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State Legislation Pushed To Prevent NYC From Becoming 'Dogfight Capital Of The World'

 

New York State Senator Thomas P. Morahan responded to a New York Post investigative report that indicated that "New York City is the Dogfight Capital of the World." The Senator noted that he has authored legislation to significantly increase the penalties to the felony level for those convicted of violating state laws prohibiting animal fighting, including spectators, trainers and owners.

Having learned that there is an organized infrastructure for what is a criminal industry, with dogs and other animals being subjected to illegal animal fighting, Morahan, in collaboration with the Human Society will push legislation he has authored to mandate that all those who participate should face felony charges punishable by prison and/or hefty fines.

"We will put teeth into the law and go after the spectators, as well as the trainers and promoters. It's ironic that New Yorkers can't take pride in a Superbowl or World Series this year in the New York metropolitan area. How sad it is, that, according to the Post story, we do have "the Super Bowl of dogfighting shows" in our the Empire State. This must be put to a halt. I am pleased that Assemblyman Joseph Lentol has agreed to join me in pushing this legislation in the Assembly, " said Morahan.

It is estimated that 40,000 people in the United States are involved in professional dogfighting, highlighted recently by the indictment, guilty plea, and subsequent felony convictions against Atlanta Falcons quarterback Michael Vick. While dogfighting is illegal in all 50 states, New York State often prosecutes the crime as a misdemeanor. The new legislation could land perpetrators in jail for up to six years.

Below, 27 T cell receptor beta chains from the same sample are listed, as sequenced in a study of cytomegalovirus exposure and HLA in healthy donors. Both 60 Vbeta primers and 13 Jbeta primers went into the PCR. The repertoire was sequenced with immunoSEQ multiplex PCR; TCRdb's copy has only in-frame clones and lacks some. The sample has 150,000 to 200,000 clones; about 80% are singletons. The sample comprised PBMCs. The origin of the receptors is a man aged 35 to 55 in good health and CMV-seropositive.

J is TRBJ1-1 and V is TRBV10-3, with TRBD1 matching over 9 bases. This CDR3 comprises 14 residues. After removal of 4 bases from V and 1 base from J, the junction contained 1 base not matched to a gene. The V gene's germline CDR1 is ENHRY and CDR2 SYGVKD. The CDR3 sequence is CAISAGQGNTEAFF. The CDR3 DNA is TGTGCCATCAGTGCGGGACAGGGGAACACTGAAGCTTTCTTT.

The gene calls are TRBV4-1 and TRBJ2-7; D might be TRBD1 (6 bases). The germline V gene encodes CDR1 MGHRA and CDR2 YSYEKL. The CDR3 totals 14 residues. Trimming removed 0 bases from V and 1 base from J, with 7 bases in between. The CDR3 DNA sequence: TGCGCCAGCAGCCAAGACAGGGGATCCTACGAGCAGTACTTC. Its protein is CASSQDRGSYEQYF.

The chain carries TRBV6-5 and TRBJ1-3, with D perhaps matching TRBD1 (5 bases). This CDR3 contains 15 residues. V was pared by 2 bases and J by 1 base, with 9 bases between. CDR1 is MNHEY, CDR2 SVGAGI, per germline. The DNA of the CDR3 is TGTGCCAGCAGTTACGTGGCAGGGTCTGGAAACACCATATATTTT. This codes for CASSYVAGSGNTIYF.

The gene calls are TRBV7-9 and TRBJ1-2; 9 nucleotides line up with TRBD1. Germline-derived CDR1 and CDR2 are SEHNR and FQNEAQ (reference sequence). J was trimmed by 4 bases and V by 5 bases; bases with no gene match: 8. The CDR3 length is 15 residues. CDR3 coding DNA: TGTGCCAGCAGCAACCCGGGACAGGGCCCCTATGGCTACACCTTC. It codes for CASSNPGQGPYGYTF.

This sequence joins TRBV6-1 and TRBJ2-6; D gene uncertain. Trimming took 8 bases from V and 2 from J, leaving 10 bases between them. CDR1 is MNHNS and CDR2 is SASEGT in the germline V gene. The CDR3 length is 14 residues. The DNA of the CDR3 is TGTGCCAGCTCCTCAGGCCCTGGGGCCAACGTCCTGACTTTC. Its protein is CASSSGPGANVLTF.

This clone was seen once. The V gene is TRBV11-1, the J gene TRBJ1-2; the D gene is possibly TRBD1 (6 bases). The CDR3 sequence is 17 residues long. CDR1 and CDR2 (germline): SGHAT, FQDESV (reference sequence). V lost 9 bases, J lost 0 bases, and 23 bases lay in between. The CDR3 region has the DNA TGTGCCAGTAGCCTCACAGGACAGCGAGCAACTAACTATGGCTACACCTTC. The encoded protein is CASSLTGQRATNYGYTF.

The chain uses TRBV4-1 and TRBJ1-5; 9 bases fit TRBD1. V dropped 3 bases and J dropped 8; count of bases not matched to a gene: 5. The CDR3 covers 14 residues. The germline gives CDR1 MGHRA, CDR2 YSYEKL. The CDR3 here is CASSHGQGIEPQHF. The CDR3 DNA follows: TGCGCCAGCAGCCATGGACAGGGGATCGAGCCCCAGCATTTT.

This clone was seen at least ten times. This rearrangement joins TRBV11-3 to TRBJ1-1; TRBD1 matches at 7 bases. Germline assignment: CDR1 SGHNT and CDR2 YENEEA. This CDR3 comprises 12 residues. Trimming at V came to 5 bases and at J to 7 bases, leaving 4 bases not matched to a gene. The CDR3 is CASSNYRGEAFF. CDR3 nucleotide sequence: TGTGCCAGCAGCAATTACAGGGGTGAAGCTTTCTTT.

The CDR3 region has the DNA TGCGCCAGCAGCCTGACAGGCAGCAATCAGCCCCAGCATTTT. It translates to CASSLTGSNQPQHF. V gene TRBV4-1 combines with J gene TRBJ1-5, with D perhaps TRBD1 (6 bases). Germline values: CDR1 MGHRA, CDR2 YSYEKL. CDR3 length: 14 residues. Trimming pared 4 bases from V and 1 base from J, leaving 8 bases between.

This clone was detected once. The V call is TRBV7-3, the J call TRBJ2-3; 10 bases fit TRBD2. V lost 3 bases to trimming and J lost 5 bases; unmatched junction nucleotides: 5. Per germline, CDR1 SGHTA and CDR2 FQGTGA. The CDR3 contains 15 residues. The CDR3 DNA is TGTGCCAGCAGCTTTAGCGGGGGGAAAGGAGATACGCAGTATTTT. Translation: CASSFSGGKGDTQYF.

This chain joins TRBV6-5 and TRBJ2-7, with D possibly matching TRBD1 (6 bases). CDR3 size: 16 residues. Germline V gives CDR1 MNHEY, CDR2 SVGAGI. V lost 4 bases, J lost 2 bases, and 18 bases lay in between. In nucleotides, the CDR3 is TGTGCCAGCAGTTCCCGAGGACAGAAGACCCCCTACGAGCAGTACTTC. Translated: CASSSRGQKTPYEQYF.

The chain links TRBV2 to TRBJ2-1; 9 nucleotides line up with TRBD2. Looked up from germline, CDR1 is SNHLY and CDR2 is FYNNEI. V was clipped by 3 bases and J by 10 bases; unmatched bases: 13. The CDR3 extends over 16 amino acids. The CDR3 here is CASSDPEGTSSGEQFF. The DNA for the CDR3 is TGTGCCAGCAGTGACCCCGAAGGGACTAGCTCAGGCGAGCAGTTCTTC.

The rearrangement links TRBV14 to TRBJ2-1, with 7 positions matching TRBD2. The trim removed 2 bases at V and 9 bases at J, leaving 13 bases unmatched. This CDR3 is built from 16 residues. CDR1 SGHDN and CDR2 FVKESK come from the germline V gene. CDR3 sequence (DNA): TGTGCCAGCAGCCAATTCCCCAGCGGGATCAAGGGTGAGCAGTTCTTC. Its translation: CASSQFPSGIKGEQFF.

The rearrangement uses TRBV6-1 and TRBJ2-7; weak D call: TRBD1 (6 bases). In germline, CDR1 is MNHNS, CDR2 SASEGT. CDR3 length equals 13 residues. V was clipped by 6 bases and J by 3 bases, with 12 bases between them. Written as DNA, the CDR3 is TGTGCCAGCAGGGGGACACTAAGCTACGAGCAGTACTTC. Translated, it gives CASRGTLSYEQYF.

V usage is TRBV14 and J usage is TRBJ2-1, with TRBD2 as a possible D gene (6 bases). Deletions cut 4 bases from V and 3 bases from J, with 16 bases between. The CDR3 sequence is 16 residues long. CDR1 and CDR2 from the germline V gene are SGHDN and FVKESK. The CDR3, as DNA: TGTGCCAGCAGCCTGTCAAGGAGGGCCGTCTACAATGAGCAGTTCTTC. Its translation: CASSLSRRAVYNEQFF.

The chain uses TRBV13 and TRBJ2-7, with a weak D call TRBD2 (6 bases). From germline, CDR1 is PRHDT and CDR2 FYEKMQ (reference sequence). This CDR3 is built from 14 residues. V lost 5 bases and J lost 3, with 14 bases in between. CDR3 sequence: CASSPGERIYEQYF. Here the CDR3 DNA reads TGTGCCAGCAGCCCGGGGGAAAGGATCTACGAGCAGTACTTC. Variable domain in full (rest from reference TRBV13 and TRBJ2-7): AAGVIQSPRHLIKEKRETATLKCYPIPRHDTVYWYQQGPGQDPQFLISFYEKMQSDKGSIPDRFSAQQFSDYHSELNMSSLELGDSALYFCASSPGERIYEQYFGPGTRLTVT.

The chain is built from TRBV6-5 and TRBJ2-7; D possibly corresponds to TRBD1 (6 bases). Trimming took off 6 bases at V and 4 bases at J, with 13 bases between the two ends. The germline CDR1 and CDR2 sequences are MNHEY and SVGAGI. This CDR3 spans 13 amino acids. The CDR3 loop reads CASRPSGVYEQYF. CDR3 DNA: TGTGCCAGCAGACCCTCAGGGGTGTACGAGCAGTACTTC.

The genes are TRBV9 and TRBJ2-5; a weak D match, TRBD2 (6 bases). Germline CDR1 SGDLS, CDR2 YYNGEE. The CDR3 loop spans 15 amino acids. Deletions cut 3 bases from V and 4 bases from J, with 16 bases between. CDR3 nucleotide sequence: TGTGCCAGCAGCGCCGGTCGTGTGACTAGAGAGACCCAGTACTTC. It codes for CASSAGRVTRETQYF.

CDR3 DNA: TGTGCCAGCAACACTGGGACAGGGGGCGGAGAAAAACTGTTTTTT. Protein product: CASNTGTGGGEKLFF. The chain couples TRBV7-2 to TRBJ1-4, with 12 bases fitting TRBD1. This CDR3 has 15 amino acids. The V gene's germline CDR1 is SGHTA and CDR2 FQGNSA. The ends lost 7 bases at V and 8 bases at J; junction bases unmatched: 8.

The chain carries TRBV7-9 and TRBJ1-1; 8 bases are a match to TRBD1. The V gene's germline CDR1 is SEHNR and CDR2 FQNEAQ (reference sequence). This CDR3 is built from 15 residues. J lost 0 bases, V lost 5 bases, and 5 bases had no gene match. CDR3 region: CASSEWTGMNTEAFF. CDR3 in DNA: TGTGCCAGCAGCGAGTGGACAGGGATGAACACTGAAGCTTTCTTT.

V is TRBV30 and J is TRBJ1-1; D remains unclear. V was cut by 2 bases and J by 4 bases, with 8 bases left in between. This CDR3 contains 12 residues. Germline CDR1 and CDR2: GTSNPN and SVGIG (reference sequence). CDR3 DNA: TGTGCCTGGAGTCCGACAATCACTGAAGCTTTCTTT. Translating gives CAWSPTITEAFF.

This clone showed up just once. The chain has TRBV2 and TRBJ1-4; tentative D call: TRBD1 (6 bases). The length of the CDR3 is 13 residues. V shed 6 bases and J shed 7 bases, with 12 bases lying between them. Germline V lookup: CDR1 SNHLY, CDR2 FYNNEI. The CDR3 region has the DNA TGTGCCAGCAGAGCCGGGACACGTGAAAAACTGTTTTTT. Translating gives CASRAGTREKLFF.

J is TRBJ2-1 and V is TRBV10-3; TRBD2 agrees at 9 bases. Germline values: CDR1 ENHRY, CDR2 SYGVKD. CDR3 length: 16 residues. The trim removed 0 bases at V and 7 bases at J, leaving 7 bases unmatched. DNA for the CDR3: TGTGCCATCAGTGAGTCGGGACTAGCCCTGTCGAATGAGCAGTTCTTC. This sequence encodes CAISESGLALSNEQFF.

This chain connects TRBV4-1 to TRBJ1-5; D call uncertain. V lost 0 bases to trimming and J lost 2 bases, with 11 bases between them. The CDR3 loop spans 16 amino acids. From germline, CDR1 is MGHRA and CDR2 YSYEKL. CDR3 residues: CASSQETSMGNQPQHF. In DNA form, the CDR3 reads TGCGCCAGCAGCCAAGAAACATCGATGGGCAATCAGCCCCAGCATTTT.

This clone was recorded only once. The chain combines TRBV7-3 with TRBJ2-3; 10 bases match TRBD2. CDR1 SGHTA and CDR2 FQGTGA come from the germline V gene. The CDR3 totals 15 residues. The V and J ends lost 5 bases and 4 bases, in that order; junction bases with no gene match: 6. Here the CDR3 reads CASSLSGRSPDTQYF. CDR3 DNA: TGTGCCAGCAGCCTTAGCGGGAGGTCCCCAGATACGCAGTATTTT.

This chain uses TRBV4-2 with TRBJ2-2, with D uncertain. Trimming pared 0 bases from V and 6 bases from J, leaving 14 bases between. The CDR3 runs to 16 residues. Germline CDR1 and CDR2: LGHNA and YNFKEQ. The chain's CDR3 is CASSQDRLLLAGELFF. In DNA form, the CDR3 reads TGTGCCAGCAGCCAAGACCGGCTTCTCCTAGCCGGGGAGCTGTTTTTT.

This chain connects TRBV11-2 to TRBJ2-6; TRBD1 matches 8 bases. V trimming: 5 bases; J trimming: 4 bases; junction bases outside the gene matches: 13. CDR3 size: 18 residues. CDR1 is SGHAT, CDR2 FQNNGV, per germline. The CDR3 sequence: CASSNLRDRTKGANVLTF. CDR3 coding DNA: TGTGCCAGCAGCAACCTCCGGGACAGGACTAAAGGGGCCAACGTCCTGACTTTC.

SUMMARY OF PROVISIONS

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This bill amends Subdivision 2 of Section 351 of the Agriculture and Markets Law to make it a felony punishable by imprisonment for a period not to exceed six years, or by a fine not to exceed thirty thousand dollars for any person who engages in any of the following conduct: for amusement or gain, causes any animal to engage in animal fighting; or trains any animal under circumstances evincing an intent that such animal engage in animal fighting for amusement or gain; or breeds, sells or offers for sale any animal under circumstances evincing an intent that such animal engage in animal fighting; or permits any act described above to occur on premises under his control; or owns, possesses or

keeps any animal trained to engage in animal fighting on premises under circumstances evincing an intent that such animal engage in animal fighting.

This bill amends Subdivision 3 of Section 351 to make it a felony punishable by imprisonment for a period not to exceed four years, or by a fine not to exceed twenty thousand dollars for any person to own, possess or keep any animal under circumstances evincing an intent that such animal engage in animal fighting.

This bill amends Subdivision 4 of Section 351 to make it a felony punishable by imprisonment not to exceed two years, or by a fine not to exceed ten thousand dollars for any person to be knowingly present as a spectator having paid an admission fee or having made a wager at any place where an exhibition of animal fighting is being conducted.

 

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